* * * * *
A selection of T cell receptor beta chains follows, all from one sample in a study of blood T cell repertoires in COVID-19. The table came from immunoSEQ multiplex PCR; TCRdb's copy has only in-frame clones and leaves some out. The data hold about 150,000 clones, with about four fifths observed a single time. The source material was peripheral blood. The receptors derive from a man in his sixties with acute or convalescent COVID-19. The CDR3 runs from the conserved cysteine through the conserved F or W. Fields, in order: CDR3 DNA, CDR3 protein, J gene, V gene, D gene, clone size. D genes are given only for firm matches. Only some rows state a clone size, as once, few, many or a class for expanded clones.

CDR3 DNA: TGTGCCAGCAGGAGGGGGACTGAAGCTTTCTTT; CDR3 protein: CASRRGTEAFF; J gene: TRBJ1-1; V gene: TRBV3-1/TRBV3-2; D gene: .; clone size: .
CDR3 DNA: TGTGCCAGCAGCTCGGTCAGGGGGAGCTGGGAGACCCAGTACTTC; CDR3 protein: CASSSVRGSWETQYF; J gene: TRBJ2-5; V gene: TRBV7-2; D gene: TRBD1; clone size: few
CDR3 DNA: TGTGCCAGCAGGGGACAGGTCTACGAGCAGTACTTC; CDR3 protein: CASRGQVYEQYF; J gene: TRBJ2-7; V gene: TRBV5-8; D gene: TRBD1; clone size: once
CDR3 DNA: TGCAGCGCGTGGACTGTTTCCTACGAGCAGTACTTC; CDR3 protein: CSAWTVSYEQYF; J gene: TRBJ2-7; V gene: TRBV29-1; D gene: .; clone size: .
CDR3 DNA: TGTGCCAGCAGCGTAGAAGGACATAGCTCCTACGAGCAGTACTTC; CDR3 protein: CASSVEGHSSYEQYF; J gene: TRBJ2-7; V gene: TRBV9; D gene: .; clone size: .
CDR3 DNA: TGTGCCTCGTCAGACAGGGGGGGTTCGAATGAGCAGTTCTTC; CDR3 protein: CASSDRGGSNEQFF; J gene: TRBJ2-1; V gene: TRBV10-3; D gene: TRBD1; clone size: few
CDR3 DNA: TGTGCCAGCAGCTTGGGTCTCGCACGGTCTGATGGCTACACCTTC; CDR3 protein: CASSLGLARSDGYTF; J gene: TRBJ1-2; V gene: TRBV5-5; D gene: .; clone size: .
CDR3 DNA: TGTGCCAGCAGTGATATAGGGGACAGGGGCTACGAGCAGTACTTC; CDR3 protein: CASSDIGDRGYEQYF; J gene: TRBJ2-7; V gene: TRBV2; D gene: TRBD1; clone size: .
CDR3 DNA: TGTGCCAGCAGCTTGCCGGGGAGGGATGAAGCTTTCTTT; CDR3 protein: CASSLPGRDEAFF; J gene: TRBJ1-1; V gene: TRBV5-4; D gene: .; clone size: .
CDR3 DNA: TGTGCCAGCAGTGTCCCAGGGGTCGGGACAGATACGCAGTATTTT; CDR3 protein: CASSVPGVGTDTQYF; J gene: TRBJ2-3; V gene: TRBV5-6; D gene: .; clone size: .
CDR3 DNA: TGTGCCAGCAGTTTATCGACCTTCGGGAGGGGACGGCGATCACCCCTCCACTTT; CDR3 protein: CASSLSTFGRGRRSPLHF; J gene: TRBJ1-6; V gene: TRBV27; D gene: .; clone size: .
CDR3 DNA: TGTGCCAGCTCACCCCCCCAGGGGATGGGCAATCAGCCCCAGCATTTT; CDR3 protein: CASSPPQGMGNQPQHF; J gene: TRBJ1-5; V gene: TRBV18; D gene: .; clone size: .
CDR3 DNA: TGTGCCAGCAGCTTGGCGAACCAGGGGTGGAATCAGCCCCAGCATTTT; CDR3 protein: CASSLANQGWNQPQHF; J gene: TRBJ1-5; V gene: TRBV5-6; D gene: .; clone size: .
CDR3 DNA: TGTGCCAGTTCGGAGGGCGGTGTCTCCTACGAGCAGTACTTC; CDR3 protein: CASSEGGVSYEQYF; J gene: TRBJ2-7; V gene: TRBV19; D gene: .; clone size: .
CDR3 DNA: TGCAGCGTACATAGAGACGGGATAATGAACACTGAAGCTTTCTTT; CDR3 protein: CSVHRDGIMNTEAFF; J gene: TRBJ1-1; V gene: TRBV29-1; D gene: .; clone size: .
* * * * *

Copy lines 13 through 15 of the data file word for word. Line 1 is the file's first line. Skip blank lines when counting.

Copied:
CDR3 DNA: TGTGCCAGCTCACCCCCCCAGGGGATGGGCAATCAGCCCCAGCATTTT; CDR3 protein: CASSPPQGMGNQPQHF; J gene: TRBJ1-5; V gene: TRBV18; D gene: .; clone size: .
CDR3 DNA: TGTGCCAGCAGCTTGGCGAACCAGGGGTGGAATCAGCCCCAGCATTTT; CDR3 protein: CASSLANQGWNQPQHF; J gene: TRBJ1-5; V gene: TRBV5-6; D gene: .; clone size: .
CDR3 DNA: TGTGCCAGTTCGGAGGGCGGTGTCTCCTACGAGCAGTACTTC; CDR3 protein: CASSEGGVSYEQYF; J gene: TRBJ2-7; V gene: TRBV19; D gene: .; clone size: .